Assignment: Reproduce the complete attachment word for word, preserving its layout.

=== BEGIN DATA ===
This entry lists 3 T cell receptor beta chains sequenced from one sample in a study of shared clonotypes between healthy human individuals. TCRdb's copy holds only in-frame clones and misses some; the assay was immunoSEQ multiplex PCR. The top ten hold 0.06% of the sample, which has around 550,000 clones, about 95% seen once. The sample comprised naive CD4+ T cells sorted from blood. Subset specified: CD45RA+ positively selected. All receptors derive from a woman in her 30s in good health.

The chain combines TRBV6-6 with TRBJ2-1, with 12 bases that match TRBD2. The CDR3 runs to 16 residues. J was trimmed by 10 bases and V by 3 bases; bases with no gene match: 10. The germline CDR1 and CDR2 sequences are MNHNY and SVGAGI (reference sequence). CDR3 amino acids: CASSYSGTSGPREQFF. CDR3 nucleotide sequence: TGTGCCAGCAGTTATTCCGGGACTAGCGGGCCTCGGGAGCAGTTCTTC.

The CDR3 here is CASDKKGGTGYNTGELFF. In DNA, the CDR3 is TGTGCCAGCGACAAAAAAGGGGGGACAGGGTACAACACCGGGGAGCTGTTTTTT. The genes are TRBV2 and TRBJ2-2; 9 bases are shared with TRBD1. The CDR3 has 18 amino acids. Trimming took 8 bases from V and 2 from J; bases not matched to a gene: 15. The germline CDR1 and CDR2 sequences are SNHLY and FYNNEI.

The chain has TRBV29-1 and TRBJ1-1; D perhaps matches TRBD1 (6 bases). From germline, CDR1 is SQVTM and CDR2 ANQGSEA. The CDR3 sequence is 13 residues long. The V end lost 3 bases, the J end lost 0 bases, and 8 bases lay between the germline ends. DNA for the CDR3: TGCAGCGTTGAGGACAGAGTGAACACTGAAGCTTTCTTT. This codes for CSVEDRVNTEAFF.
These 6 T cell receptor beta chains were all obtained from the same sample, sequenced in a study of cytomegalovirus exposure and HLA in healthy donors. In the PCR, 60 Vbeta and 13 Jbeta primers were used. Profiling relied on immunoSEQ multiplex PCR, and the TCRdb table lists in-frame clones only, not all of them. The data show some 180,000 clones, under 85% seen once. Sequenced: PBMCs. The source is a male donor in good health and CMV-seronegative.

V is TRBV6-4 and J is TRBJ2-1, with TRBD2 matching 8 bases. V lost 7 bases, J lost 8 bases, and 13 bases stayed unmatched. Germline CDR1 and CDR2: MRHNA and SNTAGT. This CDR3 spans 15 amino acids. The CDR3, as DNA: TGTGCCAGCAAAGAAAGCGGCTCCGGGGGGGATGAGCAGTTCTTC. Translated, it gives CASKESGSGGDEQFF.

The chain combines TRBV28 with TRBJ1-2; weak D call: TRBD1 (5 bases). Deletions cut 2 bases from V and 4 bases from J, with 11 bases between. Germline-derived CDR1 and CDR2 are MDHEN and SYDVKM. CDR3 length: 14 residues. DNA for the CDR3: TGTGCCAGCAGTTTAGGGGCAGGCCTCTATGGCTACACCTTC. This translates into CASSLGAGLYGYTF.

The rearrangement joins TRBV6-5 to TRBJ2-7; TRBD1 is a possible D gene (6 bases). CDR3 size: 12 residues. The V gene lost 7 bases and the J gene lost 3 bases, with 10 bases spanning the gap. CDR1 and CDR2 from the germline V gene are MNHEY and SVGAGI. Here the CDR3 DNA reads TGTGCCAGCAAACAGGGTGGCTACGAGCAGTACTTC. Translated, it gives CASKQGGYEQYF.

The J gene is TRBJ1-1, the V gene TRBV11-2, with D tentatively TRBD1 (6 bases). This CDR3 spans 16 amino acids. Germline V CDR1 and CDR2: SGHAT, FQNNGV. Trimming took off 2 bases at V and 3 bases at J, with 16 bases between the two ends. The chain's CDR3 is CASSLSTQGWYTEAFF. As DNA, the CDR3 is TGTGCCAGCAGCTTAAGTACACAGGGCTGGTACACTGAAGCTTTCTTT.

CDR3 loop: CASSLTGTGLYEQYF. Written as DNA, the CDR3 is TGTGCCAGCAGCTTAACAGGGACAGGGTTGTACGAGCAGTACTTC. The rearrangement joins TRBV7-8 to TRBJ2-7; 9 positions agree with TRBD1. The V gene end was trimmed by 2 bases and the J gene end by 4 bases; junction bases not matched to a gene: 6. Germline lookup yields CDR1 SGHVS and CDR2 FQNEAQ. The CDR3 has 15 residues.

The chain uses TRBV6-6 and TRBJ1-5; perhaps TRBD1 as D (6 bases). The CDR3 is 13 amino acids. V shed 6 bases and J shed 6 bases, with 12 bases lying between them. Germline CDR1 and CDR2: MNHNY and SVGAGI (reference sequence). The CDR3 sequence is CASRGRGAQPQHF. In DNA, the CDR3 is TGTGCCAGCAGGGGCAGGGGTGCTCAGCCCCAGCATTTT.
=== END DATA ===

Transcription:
This entry lists 3 T cell receptor beta chains sequenced from one sample in a study of shared clonotypes between healthy human individuals. TCRdb's copy holds only in-frame clones and misses some; the assay was immunoSEQ multiplex PCR. The top ten hold 0.06% of the sample, which has around 550,000 clones, about 95% seen once. The sample comprised naive CD4+ T cells sorted from blood. Subset specified: CD45RA+ positively selected. All receptors derive from a woman in her 30s in good health.

The chain combines TRBV6-6 with TRBJ2-1, with 12 bases that match TRBD2. The CDR3 runs to 16 residues. J was trimmed by 10 bases and V by 3 bases; bases with no gene match: 10. The germline CDR1 and CDR2 sequences are MNHNY and SVGAGI (reference sequence). CDR3 amino acids: CASSYSGTSGPREQFF. CDR3 nucleotide sequence: TGTGCCAGCAGTTATTCCGGGACTAGCGGGCCTCGGGAGCAGTTCTTC.

The CDR3 here is CASDKKGGTGYNTGELFF. In DNA, the CDR3 is TGTGCCAGCGACAAAAAAGGGGGGACAGGGTACAACACCGGGGAGCTGTTTTTT. The genes are TRBV2 and TRBJ2-2; 9 bases are shared with TRBD1. The CDR3 has 18 amino acids. Trimming took 8 bases from V and 2 from J; bases not matched to a gene: 15. The germline CDR1 and CDR2 sequences are SNHLY and FYNNEI.

The chain has TRBV29-1 and TRBJ1-1; D perhaps matches TRBD1 (6 bases). From germline, CDR1 is SQVTM and CDR2 ANQGSEA. The CDR3 sequence is 13 residues long. The V end lost 3 bases, the J end lost 0 bases, and 8 bases lay between the germline ends. DNA for the CDR3: TGCAGCGTTGAGGACAGAGTGAACACTGAAGCTTTCTTT. This codes for CSVEDRVNTEAFF.
These 6 T cell receptor beta chains were all obtained from the same sample, sequenced in a study of cytomegalovirus exposure and HLA in healthy donors. In the PCR, 60 Vbeta and 13 Jbeta primers were used. Profiling relied on immunoSEQ multiplex PCR, and the TCRdb table lists in-frame clones only, not all of them. The data show some 180,000 clones, under 85% seen once. Sequenced: PBMCs. The source is a male donor in good health and CMV-seronegative.

V is TRBV6-4 and J is TRBJ2-1, with TRBD2 matching 8 bases. V lost 7 bases, J lost 8 bases, and 13 bases stayed unmatched. Germline CDR1 and CDR2: MRHNA and SNTAGT. This CDR3 spans 15 amino acids. The CDR3, as DNA: TGTGCCAGCAAAGAAAGCGGCTCCGGGGGGGATGAGCAGTTCTTC. Translated, it gives CASKESGSGGDEQFF.

The chain combines TRBV28 with TRBJ1-2; weak D call: TRBD1 (5 bases). Deletions cut 2 bases from V and 4 bases from J, with 11 bases between. Germline-derived CDR1 and CDR2 are MDHEN and SYDVKM. CDR3 length: 14 residues. DNA for the CDR3: TGTGCCAGCAGTTTAGGGGCAGGCCTCTATGGCTACACCTTC. This translates into CASSLGAGLYGYTF.

The rearrangement joins TRBV6-5 to TRBJ2-7; TRBD1 is a possible D gene (6 bases). CDR3 size: 12 residues. The V gene lost 7 bases and the J gene lost 3 bases, with 10 bases spanning the gap. CDR1 and CDR2 from the germline V gene are MNHEY and SVGAGI. Here the CDR3 DNA reads TGTGCCAGCAAACAGGGTGGCTACGAGCAGTACTTC. Translated, it gives CASKQGGYEQYF.

The J gene is TRBJ1-1, the V gene TRBV11-2, with D tentatively TRBD1 (6 bases). This CDR3 spans 16 amino acids. Germline V CDR1 and CDR2: SGHAT, FQNNGV. Trimming took off 2 bases at V and 3 bases at J, with 16 bases between the two ends. The chain's CDR3 is CASSLSTQGWYTEAFF. As DNA, the CDR3 is TGTGCCAGCAGCTTAAGTACACAGGGCTGGTACACTGAAGCTTTCTTT.

CDR3 loop: CASSLTGTGLYEQYF. Written as DNA, the CDR3 is TGTGCCAGCAGCTTAACAGGGACAGGGTTGTACGAGCAGTACTTC. The rearrangement joins TRBV7-8 to TRBJ2-7; 9 positions agree with TRBD1. The V gene end was trimmed by 2 bases and the J gene end by 4 bases; junction bases not matched to a gene: 6. Germline lookup yields CDR1 SGHVS and CDR2 FQNEAQ. The CDR3 has 15 residues.

The chain uses TRBV6-6 and TRBJ1-5; perhaps TRBD1 as D (6 bases). The CDR3 is 13 amino acids. V shed 6 bases and J shed 6 bases, with 12 bases lying between them. Germline CDR1 and CDR2: MNHNY and SVGAGI (reference sequence). The CDR3 sequence is CASRGRGAQPQHF. In DNA, the CDR3 is TGTGCCAGCAGGGGCAGGGGTGCTCAGCCCCAGCATTTT.